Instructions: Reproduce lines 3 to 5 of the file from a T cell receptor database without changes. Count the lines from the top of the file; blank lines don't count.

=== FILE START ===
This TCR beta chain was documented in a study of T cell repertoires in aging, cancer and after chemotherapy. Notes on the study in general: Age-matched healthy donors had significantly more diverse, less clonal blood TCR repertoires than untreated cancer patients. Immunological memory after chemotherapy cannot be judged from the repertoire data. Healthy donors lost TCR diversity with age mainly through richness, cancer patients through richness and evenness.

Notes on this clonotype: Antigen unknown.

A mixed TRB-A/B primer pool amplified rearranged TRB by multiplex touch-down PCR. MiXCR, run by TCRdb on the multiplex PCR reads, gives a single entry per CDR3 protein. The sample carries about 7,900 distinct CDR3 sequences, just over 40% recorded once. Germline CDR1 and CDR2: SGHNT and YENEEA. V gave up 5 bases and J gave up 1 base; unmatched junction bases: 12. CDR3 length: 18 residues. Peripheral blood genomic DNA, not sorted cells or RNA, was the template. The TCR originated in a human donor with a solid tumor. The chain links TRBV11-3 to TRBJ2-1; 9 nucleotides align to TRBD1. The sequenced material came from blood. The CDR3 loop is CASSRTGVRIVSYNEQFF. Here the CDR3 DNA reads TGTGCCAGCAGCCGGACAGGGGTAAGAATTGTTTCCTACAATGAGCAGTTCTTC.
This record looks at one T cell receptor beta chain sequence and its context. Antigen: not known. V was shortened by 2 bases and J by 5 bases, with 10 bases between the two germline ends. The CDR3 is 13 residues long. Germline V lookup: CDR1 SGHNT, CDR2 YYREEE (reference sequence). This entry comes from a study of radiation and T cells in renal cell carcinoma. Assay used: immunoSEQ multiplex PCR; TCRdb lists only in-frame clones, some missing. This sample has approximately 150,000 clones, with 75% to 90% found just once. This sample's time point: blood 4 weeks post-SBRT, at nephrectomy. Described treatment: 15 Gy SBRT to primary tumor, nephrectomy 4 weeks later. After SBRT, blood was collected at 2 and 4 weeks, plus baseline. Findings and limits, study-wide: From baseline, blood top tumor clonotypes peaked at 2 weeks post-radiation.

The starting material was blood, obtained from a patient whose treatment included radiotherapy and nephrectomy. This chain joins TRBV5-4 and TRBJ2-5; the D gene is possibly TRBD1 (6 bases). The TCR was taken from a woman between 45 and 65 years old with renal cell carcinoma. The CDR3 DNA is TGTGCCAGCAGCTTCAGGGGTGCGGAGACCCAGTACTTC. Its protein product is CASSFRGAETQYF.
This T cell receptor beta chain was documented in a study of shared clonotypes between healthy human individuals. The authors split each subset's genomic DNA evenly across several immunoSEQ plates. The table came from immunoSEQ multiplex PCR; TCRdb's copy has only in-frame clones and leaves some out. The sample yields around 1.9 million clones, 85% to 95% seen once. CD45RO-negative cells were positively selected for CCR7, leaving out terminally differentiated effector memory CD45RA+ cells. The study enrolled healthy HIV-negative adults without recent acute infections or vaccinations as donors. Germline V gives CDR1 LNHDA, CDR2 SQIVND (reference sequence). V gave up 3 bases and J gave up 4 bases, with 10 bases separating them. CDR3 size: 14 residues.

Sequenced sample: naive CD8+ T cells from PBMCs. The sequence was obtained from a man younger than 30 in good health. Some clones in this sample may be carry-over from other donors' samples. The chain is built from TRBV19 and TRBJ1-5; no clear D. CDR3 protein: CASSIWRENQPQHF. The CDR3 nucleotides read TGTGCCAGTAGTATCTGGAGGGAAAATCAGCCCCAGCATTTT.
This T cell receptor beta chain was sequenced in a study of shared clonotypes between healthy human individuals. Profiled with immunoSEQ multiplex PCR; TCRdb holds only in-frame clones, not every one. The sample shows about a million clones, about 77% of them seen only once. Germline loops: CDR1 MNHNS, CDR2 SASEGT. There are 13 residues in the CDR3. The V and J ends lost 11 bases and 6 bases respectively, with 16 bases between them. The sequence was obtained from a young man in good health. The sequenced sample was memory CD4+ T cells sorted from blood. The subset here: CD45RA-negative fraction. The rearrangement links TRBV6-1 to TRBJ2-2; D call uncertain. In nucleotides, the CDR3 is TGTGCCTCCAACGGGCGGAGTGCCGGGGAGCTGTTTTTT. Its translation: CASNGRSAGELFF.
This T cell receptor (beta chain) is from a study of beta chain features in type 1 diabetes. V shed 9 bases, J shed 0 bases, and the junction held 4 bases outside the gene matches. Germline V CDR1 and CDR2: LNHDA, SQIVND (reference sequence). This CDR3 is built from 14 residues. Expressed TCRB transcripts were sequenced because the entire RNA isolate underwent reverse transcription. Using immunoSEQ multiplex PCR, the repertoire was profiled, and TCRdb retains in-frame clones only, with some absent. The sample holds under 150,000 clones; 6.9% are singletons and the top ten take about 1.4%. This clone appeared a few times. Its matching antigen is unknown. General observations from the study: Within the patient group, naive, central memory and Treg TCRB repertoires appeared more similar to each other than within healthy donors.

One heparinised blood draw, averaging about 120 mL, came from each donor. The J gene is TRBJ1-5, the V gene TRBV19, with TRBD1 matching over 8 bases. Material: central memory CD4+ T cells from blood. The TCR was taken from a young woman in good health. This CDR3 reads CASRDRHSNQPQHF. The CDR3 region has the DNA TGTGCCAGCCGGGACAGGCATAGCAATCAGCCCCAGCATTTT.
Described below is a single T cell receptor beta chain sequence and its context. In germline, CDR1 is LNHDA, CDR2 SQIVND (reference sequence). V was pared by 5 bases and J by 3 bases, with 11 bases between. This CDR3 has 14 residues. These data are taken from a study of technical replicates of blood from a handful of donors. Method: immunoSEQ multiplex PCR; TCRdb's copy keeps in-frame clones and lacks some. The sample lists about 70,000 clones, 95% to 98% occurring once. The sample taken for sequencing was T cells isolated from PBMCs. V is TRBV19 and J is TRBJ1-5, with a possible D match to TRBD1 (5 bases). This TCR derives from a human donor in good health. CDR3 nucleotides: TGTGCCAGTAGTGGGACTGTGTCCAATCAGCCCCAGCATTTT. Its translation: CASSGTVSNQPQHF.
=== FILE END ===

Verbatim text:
A mixed TRB-A/B primer pool amplified rearranged TRB by multiplex touch-down PCR. MiXCR, run by TCRdb on the multiplex PCR reads, gives a single entry per CDR3 protein. The sample carries about 7,900 distinct CDR3 sequences, just over 40% recorded once. Germline CDR1 and CDR2: SGHNT and YENEEA. V gave up 5 bases and J gave up 1 base; unmatched junction bases: 12. CDR3 length: 18 residues. Peripheral blood genomic DNA, not sorted cells or RNA, was the template. The TCR originated in a human donor with a solid tumor. The chain links TRBV11-3 to TRBJ2-1; 9 nucleotides align to TRBD1. The sequenced material came from blood. The CDR3 loop is CASSRTGVRIVSYNEQFF. Here the CDR3 DNA reads TGTGCCAGCAGCCGGACAGGGGTAAGAATTGTTTCCTACAATGAGCAGTTCTTC.
This record looks at one T cell receptor beta chain sequence and its context. Antigen: not known. V was shortened by 2 bases and J by 5 bases, with 10 bases between the two germline ends. The CDR3 is 13 residues long. Germline V lookup: CDR1 SGHNT, CDR2 YYREEE (reference sequence). This entry comes from a study of radiation and T cells in renal cell carcinoma. Assay used: immunoSEQ multiplex PCR; TCRdb lists only in-frame clones, some missing. This sample has approximately 150,000 clones, with 75% to 90% found just once. This sample's time point: blood 4 weeks post-SBRT, at nephrectomy. Described treatment: 15 Gy SBRT to primary tumor, nephrectomy 4 weeks later. After SBRT, blood was collected at 2 and 4 weeks, plus baseline. Findings and limits, study-wide: From baseline, blood top tumor clonotypes peaked at 2 weeks post-radiation.

The starting material was blood, obtained from a patient whose treatment included radiotherapy and nephrectomy. This chain joins TRBV5-4 and TRBJ2-5; the D gene is possibly TRBD1 (6 bases). The TCR was taken from a woman between 45 and 65 years old with renal cell carcinoma. The CDR3 DNA is TGTGCCAGCAGCTTCAGGGGTGCGGAGACCCAGTACTTC. Its protein product is CASSFRGAETQYF.